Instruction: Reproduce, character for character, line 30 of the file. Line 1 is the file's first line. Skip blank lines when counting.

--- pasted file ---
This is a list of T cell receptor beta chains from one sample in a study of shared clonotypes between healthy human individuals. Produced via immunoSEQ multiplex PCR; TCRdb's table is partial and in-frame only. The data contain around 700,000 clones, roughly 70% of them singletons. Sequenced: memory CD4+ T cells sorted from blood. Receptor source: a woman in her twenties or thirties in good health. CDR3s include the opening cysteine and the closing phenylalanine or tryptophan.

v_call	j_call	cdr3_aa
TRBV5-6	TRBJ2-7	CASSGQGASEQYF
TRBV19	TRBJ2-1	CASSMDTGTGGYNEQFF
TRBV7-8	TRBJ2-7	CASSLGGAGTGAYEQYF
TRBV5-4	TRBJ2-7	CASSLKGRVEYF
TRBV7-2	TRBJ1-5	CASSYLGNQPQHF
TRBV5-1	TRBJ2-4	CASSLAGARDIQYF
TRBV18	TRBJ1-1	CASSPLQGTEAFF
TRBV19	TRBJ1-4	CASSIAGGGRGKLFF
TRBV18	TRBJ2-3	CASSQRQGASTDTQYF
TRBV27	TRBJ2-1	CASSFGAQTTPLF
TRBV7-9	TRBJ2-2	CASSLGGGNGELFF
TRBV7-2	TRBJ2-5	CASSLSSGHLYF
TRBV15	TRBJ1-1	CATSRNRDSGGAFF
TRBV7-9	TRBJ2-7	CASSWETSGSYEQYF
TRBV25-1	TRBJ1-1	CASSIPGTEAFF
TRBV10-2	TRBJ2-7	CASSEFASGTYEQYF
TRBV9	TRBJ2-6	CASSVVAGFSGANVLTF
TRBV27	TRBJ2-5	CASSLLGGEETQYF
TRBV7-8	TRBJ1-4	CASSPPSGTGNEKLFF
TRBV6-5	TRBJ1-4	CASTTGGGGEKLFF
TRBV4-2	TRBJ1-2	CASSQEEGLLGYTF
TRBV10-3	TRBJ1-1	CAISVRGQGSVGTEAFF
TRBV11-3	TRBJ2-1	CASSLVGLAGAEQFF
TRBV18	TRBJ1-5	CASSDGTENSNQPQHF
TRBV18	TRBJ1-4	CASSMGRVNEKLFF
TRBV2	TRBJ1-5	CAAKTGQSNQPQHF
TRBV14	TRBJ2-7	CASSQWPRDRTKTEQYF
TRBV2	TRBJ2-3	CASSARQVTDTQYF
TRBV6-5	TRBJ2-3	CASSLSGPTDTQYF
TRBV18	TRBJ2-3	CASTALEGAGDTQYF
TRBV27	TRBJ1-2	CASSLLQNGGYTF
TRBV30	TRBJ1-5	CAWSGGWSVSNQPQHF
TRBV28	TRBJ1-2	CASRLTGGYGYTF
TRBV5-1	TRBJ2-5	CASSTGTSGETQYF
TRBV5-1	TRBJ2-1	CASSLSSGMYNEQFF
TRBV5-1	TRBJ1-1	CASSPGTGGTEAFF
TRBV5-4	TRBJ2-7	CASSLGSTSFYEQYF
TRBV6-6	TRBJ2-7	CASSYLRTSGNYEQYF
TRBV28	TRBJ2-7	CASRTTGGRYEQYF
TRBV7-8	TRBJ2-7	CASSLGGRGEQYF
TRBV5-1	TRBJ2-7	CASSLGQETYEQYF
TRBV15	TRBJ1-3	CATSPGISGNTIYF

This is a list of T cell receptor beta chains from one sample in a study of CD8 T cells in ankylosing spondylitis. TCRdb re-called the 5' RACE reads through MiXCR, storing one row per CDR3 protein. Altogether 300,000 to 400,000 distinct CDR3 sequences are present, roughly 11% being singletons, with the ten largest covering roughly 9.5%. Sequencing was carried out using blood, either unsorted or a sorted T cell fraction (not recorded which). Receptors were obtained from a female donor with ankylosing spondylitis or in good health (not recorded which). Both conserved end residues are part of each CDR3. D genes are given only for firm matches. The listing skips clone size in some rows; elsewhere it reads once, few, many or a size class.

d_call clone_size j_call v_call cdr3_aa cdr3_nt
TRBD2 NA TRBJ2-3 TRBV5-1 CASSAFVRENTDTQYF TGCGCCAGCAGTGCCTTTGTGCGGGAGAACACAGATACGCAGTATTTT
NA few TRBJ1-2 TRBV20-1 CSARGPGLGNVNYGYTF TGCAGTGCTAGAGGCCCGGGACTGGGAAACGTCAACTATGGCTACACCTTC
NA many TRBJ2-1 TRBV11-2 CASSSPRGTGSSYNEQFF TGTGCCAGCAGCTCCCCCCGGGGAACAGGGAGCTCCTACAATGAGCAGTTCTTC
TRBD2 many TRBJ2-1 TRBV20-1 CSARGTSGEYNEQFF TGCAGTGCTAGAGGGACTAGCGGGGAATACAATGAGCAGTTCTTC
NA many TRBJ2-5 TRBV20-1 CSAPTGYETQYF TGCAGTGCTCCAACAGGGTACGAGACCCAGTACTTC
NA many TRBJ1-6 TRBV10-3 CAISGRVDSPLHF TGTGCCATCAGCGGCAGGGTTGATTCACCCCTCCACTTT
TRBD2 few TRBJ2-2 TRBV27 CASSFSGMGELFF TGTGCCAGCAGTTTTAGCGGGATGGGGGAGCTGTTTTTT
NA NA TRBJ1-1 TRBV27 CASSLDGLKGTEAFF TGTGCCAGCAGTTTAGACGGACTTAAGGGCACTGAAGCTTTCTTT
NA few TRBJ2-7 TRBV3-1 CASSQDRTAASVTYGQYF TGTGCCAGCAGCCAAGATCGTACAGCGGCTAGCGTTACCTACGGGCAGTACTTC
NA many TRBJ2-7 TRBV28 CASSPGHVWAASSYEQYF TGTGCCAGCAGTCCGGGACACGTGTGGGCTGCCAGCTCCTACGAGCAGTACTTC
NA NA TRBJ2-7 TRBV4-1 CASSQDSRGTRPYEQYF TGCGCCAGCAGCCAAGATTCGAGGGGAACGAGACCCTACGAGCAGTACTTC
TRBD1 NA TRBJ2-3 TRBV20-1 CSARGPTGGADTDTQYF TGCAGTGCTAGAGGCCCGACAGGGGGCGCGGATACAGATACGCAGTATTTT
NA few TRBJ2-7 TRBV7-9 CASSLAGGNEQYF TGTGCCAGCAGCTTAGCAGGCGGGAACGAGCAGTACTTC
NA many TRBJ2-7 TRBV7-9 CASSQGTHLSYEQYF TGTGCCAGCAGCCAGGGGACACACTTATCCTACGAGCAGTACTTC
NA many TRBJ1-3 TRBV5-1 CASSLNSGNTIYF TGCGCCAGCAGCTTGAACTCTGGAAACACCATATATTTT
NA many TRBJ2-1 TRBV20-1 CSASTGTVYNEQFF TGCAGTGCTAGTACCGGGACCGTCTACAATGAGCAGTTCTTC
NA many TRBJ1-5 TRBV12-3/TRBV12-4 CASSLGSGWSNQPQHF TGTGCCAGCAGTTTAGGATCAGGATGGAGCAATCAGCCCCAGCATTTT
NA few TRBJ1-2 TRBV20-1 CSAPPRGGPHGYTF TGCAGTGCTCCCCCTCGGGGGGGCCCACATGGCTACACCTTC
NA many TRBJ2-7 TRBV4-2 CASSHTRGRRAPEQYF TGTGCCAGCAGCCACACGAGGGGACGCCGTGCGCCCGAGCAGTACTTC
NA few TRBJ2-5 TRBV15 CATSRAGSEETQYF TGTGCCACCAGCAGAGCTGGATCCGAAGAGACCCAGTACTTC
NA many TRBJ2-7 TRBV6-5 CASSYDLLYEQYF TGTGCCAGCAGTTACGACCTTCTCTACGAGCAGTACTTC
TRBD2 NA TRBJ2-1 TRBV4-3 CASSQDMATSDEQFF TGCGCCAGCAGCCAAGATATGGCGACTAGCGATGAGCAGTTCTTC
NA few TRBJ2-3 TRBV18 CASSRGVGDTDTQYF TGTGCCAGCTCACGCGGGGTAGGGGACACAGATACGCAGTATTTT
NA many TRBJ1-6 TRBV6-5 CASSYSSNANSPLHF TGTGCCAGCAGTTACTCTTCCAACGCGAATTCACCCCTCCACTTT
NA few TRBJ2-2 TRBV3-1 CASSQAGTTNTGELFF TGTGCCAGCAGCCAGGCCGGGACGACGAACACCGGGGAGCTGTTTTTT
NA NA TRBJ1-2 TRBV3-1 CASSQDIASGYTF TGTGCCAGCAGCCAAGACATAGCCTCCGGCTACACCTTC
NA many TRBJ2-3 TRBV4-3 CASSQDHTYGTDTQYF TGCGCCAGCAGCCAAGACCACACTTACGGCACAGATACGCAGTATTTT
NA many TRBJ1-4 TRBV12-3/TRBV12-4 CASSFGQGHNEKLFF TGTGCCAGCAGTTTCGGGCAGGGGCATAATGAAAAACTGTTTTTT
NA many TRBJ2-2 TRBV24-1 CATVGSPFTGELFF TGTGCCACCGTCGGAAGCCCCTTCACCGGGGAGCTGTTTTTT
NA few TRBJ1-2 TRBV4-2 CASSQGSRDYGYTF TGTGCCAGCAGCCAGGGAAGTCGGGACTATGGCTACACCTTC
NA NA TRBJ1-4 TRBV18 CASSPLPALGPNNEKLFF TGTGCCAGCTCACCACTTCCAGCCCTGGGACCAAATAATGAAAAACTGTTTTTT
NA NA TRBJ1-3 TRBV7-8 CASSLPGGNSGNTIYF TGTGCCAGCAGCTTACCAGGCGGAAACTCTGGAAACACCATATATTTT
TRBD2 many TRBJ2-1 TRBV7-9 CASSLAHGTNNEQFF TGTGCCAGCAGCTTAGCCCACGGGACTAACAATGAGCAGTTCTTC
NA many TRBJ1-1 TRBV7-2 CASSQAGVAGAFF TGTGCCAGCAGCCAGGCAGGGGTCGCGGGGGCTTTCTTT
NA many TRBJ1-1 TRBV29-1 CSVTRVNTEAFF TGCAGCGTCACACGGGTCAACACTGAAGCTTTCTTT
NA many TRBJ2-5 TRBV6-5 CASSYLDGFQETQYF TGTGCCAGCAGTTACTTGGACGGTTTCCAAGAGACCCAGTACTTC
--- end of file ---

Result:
TRBV2	TRBJ2-3	CASSARQVTDTQYF